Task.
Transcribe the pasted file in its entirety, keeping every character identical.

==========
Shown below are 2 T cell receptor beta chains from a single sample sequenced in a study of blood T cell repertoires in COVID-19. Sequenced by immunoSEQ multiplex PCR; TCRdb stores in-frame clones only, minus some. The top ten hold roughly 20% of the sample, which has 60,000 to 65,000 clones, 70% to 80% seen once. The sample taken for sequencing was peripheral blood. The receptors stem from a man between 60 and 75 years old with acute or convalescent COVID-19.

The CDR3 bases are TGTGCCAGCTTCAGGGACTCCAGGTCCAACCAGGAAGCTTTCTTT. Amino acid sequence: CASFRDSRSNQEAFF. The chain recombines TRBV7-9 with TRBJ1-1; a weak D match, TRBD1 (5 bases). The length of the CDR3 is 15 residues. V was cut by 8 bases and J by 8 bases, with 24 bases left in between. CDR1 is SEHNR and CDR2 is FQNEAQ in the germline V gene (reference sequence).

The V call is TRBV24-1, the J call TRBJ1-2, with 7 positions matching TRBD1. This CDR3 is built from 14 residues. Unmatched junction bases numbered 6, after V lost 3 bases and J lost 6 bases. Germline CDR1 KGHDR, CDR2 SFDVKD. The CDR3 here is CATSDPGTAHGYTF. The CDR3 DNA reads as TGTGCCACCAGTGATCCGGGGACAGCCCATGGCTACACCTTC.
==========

Shown below are 2 T cell receptor beta chains from a single sample sequenced in a study of blood T cell repertoires in COVID-19. Sequenced by immunoSEQ multiplex PCR; TCRdb stores in-frame clones only, minus some. The top ten hold roughly 20% of the sample, which has 60,000 to 65,000 clones, 70% to 80% seen once. The sample taken for sequencing was peripheral blood. The receptors stem from a man between 60 and 75 years old with acute or convalescent COVID-19.

The CDR3 bases are TGTGCCAGCTTCAGGGACTCCAGGTCCAACCAGGAAGCTTTCTTT. Amino acid sequence: CASFRDSRSNQEAFF. The chain recombines TRBV7-9 with TRBJ1-1; a weak D match, TRBD1 (5 bases). The length of the CDR3 is 15 residues. V was cut by 8 bases and J by 8 bases, with 24 bases left in between. CDR1 is SEHNR and CDR2 is FQNEAQ in the germline V gene (reference sequence).

The V call is TRBV24-1, the J call TRBJ1-2, with 7 positions matching TRBD1. This CDR3 is built from 14 residues. Unmatched junction bases numbered 6, after V lost 3 bases and J lost 6 bases. Germline CDR1 KGHDR, CDR2 SFDVKD. The CDR3 here is CATSDPGTAHGYTF. The CDR3 DNA reads as TGTGCCACCAGTGATCCGGGGACAGCCCATGGCTACACCTTC.